24th Friday in Ordinary Time 1 Timothy 6:2-12; Luke 8:1-3
From the first chapter of the Bible the importance of wisdom for us humans assumes prominence. The original sin of the first human parents was the result of lack of good judgment, which is the fruit of wisdom. Saint Bernard pointed out that sapientia,(wisdom) is derived from sapidus (tasty), and so refers to a taste for the good. In 1906 Sigmund Feud pointed out that the earliest stage of human experience is based on the quality of infant’s feeding experi9ence The author of Genesis long before has appreciate the intrinsic relation of food and character.
In today’s first reading Saint Paul, writing to Ti9mothy, advises him to emphasize in his preaching that we should be content with basic necessities, living simply, avoiding what is not necessary. Our Cistercian Fathers to0pk to heart his injunction so earnestly that they left Molemes in order to practice a strict simplicity. They did not make it an end but a condition for fuller union with God.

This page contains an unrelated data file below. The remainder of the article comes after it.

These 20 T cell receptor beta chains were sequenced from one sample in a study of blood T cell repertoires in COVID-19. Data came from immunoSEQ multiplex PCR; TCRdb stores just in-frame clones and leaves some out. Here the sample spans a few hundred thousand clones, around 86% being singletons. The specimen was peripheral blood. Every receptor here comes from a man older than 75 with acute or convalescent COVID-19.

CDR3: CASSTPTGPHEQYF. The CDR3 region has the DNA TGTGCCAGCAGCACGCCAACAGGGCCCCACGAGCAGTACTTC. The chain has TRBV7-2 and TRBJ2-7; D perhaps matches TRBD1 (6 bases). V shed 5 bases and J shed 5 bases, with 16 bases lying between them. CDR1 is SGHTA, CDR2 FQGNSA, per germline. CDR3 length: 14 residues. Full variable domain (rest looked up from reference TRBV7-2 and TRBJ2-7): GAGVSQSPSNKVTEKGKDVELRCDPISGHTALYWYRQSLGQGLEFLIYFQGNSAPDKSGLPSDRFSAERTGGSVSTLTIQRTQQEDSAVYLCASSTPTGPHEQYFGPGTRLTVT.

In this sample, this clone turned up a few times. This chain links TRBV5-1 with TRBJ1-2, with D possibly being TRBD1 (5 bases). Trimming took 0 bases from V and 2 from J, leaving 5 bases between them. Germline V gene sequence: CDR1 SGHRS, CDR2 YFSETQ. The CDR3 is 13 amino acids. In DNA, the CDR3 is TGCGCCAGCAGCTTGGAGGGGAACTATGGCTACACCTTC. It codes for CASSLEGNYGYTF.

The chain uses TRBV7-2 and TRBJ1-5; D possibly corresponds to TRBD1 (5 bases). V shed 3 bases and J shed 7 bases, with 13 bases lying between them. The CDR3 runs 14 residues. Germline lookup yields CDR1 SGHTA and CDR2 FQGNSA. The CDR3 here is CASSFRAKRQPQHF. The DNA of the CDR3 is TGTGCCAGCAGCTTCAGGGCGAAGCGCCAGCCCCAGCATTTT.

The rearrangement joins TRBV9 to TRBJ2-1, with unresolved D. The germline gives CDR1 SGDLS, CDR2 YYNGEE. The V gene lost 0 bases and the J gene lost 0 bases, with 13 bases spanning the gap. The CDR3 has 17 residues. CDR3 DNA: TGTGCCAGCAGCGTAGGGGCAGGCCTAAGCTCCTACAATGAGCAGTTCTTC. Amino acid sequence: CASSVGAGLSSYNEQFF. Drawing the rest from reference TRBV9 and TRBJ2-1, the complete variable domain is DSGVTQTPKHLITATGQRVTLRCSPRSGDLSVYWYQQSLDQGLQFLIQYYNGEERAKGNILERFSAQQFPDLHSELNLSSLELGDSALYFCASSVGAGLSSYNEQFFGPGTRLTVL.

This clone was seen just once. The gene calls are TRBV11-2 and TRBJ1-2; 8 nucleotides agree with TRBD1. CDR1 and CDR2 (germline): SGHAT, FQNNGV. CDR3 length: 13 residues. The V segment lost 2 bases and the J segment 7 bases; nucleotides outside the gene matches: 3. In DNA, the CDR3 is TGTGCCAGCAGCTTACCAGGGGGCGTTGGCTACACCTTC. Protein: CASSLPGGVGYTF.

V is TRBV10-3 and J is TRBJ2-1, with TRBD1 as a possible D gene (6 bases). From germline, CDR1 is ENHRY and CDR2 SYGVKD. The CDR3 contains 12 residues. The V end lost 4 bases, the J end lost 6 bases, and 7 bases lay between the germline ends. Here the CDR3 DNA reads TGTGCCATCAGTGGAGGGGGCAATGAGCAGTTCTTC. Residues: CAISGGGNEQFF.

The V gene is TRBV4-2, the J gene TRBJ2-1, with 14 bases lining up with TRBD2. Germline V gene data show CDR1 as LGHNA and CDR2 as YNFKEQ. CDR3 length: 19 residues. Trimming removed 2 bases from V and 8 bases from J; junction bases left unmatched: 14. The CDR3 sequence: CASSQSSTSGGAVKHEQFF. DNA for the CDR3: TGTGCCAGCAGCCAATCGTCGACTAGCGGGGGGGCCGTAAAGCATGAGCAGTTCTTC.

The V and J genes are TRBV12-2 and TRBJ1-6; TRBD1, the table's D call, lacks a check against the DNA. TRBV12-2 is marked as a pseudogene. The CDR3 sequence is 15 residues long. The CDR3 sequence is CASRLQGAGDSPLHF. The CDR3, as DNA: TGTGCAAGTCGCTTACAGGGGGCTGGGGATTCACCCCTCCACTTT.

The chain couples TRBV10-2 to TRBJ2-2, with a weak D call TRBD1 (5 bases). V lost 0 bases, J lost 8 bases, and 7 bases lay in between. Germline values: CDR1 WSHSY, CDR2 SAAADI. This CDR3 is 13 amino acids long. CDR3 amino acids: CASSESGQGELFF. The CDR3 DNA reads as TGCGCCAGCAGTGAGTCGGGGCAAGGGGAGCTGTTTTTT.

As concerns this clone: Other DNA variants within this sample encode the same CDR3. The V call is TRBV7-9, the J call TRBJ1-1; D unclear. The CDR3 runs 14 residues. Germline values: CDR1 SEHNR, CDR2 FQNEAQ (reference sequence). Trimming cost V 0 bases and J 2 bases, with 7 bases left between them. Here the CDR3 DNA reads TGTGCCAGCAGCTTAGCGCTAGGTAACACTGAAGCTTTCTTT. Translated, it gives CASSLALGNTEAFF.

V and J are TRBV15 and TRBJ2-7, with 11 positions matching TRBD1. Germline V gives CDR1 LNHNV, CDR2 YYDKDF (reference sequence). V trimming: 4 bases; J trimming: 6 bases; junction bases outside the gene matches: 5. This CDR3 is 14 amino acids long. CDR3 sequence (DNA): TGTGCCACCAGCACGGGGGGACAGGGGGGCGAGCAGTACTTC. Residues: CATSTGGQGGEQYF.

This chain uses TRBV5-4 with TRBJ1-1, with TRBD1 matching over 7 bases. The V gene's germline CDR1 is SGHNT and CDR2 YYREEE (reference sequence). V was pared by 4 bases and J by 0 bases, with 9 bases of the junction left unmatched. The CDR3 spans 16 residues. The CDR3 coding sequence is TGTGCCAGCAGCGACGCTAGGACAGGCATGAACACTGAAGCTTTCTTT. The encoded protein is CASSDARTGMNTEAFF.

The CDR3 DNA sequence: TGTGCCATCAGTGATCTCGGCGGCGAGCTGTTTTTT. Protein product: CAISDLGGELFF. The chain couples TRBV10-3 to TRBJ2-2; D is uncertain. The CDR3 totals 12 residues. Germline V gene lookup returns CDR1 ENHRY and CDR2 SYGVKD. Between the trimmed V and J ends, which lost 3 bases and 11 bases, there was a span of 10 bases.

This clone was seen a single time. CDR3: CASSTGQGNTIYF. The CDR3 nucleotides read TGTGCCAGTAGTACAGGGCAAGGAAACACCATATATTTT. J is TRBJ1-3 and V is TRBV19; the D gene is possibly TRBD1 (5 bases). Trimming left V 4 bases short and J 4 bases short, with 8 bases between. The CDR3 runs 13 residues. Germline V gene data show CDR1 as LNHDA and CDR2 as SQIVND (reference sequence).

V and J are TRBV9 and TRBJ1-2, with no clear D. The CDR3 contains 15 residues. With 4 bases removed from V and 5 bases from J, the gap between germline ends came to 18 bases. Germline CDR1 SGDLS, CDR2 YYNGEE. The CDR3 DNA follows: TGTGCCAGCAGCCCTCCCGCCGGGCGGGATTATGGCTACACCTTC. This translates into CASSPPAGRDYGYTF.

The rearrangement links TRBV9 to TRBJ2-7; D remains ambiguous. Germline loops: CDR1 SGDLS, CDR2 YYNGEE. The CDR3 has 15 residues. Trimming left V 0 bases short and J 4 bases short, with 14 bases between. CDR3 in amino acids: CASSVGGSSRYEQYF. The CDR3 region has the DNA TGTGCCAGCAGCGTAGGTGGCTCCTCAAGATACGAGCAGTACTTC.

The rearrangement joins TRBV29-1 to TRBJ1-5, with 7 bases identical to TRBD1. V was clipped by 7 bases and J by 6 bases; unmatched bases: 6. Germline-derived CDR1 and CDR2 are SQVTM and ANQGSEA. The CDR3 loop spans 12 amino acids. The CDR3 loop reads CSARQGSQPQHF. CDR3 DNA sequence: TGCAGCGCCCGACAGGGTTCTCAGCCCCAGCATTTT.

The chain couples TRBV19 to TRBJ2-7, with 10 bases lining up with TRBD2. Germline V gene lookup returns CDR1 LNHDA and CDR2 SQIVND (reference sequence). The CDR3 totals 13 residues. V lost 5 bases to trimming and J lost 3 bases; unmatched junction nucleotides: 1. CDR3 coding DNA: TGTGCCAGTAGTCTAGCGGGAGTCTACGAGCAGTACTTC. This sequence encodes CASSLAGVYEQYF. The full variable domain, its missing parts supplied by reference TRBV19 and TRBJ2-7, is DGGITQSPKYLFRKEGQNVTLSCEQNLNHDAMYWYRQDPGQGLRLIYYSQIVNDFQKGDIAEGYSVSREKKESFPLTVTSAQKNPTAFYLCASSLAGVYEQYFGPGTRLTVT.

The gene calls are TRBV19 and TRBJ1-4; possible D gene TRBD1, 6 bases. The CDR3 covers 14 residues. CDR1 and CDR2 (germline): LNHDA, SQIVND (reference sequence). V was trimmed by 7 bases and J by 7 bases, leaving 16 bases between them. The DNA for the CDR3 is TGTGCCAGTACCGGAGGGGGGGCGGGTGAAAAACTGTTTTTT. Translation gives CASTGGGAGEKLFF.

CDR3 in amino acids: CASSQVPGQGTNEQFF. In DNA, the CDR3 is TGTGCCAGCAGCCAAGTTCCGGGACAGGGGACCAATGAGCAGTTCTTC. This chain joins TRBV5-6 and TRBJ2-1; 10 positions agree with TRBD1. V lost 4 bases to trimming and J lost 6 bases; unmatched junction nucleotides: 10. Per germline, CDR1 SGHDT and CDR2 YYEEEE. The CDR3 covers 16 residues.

The Gospel text from Saint Luke that we have just heard makes the same point. He underlines the fact that Our Lord and his apostles had so little possessions and resources of their own that they depended on the generosity of some women whom he names. Adding that “they and many other provided for them out of their resources.” As the Church grew and the society in which it lived developed there grew up communities of dedicated persons who came to form more localized dedicated groups. But their purpose remained the same as that of our Lord and his first followers. We strive to be faithful to the spirit and as we are able, to the simplicity Our Lord blessed by his example and that of his first followers. May the celebration of this Eucharist today strengthen us to follow their example by answering the call of his grace.